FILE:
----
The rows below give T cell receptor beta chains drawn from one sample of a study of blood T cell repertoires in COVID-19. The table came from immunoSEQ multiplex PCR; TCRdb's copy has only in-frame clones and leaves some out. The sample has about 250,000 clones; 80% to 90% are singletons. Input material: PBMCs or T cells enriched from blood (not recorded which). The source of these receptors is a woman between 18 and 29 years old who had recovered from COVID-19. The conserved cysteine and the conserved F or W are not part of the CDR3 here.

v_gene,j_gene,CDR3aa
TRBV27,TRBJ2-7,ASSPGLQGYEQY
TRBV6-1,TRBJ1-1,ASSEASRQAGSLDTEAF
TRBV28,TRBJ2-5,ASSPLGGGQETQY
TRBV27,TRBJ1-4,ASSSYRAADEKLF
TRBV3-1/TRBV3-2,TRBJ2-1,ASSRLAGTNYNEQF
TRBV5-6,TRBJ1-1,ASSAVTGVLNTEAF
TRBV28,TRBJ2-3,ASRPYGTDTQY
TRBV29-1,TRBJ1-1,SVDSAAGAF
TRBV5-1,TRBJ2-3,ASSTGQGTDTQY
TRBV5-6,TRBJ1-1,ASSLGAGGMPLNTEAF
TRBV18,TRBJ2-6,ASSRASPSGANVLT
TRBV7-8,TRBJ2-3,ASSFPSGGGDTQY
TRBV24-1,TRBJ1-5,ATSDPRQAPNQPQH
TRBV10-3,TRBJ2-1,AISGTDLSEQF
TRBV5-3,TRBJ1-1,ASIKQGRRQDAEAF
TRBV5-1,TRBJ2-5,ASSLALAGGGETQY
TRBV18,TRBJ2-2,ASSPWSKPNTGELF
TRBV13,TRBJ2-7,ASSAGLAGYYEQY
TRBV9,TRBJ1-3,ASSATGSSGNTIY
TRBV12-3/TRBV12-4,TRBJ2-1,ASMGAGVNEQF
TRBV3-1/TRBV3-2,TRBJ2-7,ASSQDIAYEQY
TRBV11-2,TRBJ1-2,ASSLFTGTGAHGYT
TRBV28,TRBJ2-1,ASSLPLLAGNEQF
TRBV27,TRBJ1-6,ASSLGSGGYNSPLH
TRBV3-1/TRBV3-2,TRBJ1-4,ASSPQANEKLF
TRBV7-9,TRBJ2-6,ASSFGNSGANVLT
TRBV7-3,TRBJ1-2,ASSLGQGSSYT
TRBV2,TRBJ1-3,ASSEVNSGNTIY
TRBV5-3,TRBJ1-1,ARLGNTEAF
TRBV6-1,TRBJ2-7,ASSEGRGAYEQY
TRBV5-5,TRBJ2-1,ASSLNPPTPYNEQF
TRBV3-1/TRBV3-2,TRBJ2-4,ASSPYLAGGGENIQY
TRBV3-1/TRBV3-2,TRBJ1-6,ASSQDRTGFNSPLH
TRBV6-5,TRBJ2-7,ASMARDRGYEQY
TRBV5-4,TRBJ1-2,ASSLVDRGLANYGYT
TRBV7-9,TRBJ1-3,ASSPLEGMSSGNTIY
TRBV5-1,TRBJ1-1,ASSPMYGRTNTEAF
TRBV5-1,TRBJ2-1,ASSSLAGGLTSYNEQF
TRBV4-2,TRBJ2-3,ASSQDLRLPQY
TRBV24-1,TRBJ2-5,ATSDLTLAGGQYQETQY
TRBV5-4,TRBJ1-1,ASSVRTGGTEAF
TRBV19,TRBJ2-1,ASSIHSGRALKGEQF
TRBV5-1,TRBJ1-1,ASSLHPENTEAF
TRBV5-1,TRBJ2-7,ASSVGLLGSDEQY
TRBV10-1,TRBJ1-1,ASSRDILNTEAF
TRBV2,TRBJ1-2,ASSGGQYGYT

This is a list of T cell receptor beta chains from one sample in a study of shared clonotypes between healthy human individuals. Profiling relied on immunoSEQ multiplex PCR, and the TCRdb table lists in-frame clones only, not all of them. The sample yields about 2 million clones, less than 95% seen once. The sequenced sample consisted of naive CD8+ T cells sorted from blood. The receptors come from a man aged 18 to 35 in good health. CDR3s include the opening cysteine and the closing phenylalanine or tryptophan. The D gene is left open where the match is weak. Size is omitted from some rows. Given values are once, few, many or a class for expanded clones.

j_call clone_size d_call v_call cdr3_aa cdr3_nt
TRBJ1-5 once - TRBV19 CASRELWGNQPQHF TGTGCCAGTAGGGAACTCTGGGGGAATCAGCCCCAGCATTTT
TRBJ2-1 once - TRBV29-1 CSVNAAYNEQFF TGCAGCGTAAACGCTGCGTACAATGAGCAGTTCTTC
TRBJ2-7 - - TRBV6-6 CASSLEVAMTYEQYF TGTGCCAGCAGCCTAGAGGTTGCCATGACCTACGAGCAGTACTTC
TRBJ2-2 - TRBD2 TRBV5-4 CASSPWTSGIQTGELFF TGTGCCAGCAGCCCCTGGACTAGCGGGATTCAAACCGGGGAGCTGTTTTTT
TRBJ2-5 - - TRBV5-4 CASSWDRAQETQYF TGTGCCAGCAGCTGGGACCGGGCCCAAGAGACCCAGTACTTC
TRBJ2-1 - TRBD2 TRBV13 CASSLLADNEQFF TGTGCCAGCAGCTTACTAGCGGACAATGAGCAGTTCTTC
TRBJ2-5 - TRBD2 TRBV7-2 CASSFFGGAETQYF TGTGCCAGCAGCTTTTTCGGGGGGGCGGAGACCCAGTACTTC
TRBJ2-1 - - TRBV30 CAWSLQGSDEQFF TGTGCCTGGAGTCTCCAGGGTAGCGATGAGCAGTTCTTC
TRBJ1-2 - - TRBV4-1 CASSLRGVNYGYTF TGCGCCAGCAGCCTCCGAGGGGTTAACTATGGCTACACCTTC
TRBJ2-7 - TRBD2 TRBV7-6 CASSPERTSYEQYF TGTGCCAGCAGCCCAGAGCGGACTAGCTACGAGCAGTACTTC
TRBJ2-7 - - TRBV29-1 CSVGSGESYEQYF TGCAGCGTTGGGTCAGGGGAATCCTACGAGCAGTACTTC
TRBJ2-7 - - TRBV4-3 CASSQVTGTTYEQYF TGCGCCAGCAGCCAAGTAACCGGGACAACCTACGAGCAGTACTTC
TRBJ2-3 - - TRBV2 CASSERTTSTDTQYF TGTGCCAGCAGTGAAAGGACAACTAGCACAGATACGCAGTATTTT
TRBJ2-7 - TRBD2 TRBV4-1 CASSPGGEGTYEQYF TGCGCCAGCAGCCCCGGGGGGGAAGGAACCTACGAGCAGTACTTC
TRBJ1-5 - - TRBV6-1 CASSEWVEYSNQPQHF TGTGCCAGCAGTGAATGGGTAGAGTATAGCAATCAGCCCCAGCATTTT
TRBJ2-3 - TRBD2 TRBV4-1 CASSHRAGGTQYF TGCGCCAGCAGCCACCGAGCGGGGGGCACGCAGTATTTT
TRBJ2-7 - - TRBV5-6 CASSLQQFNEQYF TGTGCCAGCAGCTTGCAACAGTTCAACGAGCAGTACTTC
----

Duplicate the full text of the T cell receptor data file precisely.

The rows below give T cell receptor beta chains drawn from one sample of a study of blood T cell repertoires in COVID-19. The table came from immunoSEQ multiplex PCR; TCRdb's copy has only in-frame clones and leaves some out. The sample has about 250,000 clones; 80% to 90% are singletons. Input material: PBMCs or T cells enriched from blood (not recorded which). The source of these receptors is a woman between 18 and 29 years old who had recovered from COVID-19. The conserved cysteine and the conserved F or W are not part of the CDR3 here.

v_gene,j_gene,CDR3aa
TRBV27,TRBJ2-7,ASSPGLQGYEQY
TRBV6-1,TRBJ1-1,ASSEASRQAGSLDTEAF
TRBV28,TRBJ2-5,ASSPLGGGQETQY
TRBV27,TRBJ1-4,ASSSYRAADEKLF
TRBV3-1/TRBV3-2,TRBJ2-1,ASSRLAGTNYNEQF
TRBV5-6,TRBJ1-1,ASSAVTGVLNTEAF
TRBV28,TRBJ2-3,ASRPYGTDTQY
TRBV29-1,TRBJ1-1,SVDSAAGAF
TRBV5-1,TRBJ2-3,ASSTGQGTDTQY
TRBV5-6,TRBJ1-1,ASSLGAGGMPLNTEAF
TRBV18,TRBJ2-6,ASSRASPSGANVLT
TRBV7-8,TRBJ2-3,ASSFPSGGGDTQY
TRBV24-1,TRBJ1-5,ATSDPRQAPNQPQH
TRBV10-3,TRBJ2-1,AISGTDLSEQF
TRBV5-3,TRBJ1-1,ASIKQGRRQDAEAF
TRBV5-1,TRBJ2-5,ASSLALAGGGETQY
TRBV18,TRBJ2-2,ASSPWSKPNTGELF
TRBV13,TRBJ2-7,ASSAGLAGYYEQY
TRBV9,TRBJ1-3,ASSATGSSGNTIY
TRBV12-3/TRBV12-4,TRBJ2-1,ASMGAGVNEQF
TRBV3-1/TRBV3-2,TRBJ2-7,ASSQDIAYEQY
TRBV11-2,TRBJ1-2,ASSLFTGTGAHGYT
TRBV28,TRBJ2-1,ASSLPLLAGNEQF
TRBV27,TRBJ1-6,ASSLGSGGYNSPLH
TRBV3-1/TRBV3-2,TRBJ1-4,ASSPQANEKLF
TRBV7-9,TRBJ2-6,ASSFGNSGANVLT
TRBV7-3,TRBJ1-2,ASSLGQGSSYT
TRBV2,TRBJ1-3,ASSEVNSGNTIY
TRBV5-3,TRBJ1-1,ARLGNTEAF
TRBV6-1,TRBJ2-7,ASSEGRGAYEQY
TRBV5-5,TRBJ2-1,ASSLNPPTPYNEQF
TRBV3-1/TRBV3-2,TRBJ2-4,ASSPYLAGGGENIQY
TRBV3-1/TRBV3-2,TRBJ1-6,ASSQDRTGFNSPLH
TRBV6-5,TRBJ2-7,ASMARDRGYEQY
TRBV5-4,TRBJ1-2,ASSLVDRGLANYGYT
TRBV7-9,TRBJ1-3,ASSPLEGMSSGNTIY
TRBV5-1,TRBJ1-1,ASSPMYGRTNTEAF
TRBV5-1,TRBJ2-1,ASSSLAGGLTSYNEQF
TRBV4-2,TRBJ2-3,ASSQDLRLPQY
TRBV24-1,TRBJ2-5,ATSDLTLAGGQYQETQY
TRBV5-4,TRBJ1-1,ASSVRTGGTEAF
TRBV19,TRBJ2-1,ASSIHSGRALKGEQF
TRBV5-1,TRBJ1-1,ASSLHPENTEAF
TRBV5-1,TRBJ2-7,ASSVGLLGSDEQY
TRBV10-1,TRBJ1-1,ASSRDILNTEAF
TRBV2,TRBJ1-2,ASSGGQYGYT

This is a list of T cell receptor beta chains from one sample in a study of shared clonotypes between healthy human individuals. Profiling relied on immunoSEQ multiplex PCR, and the TCRdb table lists in-frame clones only, not all of them. The sample yields about 2 million clones, less than 95% seen once. The sequenced sample consisted of naive CD8+ T cells sorted from blood. The receptors come from a man aged 18 to 35 in good health. CDR3s include the opening cysteine and the closing phenylalanine or tryptophan. The D gene is left open where the match is weak. Size is omitted from some rows. Given values are once, few, many or a class for expanded clones.

j_call clone_size d_call v_call cdr3_aa cdr3_nt
TRBJ1-5 once - TRBV19 CASRELWGNQPQHF TGTGCCAGTAGGGAACTCTGGGGGAATCAGCCCCAGCATTTT
TRBJ2-1 once - TRBV29-1 CSVNAAYNEQFF TGCAGCGTAAACGCTGCGTACAATGAGCAGTTCTTC
TRBJ2-7 - - TRBV6-6 CASSLEVAMTYEQYF TGTGCCAGCAGCCTAGAGGTTGCCATGACCTACGAGCAGTACTTC
TRBJ2-2 - TRBD2 TRBV5-4 CASSPWTSGIQTGELFF TGTGCCAGCAGCCCCTGGACTAGCGGGATTCAAACCGGGGAGCTGTTTTTT
TRBJ2-5 - - TRBV5-4 CASSWDRAQETQYF TGTGCCAGCAGCTGGGACCGGGCCCAAGAGACCCAGTACTTC
TRBJ2-1 - TRBD2 TRBV13 CASSLLADNEQFF TGTGCCAGCAGCTTACTAGCGGACAATGAGCAGTTCTTC
TRBJ2-5 - TRBD2 TRBV7-2 CASSFFGGAETQYF TGTGCCAGCAGCTTTTTCGGGGGGGCGGAGACCCAGTACTTC
TRBJ2-1 - - TRBV30 CAWSLQGSDEQFF TGTGCCTGGAGTCTCCAGGGTAGCGATGAGCAGTTCTTC
TRBJ1-2 - - TRBV4-1 CASSLRGVNYGYTF TGCGCCAGCAGCCTCCGAGGGGTTAACTATGGCTACACCTTC
TRBJ2-7 - TRBD2 TRBV7-6 CASSPERTSYEQYF TGTGCCAGCAGCCCAGAGCGGACTAGCTACGAGCAGTACTTC
TRBJ2-7 - - TRBV29-1 CSVGSGESYEQYF TGCAGCGTTGGGTCAGGGGAATCCTACGAGCAGTACTTC
TRBJ2-7 - - TRBV4-3 CASSQVTGTTYEQYF TGCGCCAGCAGCCAAGTAACCGGGACAACCTACGAGCAGTACTTC
TRBJ2-3 - - TRBV2 CASSERTTSTDTQYF TGTGCCAGCAGTGAAAGGACAACTAGCACAGATACGCAGTATTTT
TRBJ2-7 - TRBD2 TRBV4-1 CASSPGGEGTYEQYF TGCGCCAGCAGCCCCGGGGGGGAAGGAACCTACGAGCAGTACTTC
TRBJ1-5 - - TRBV6-1 CASSEWVEYSNQPQHF TGTGCCAGCAGTGAATGGGTAGAGTATAGCAATCAGCCCCAGCATTTT
TRBJ2-3 - TRBD2 TRBV4-1 CASSHRAGGTQYF TGCGCCAGCAGCCACCGAGCGGGGGGCACGCAGTATTTT
TRBJ2-7 - - TRBV5-6 CASSLQQFNEQYF TGTGCCAGCAGCTTGCAACAGTTCAACGAGCAGTACTTC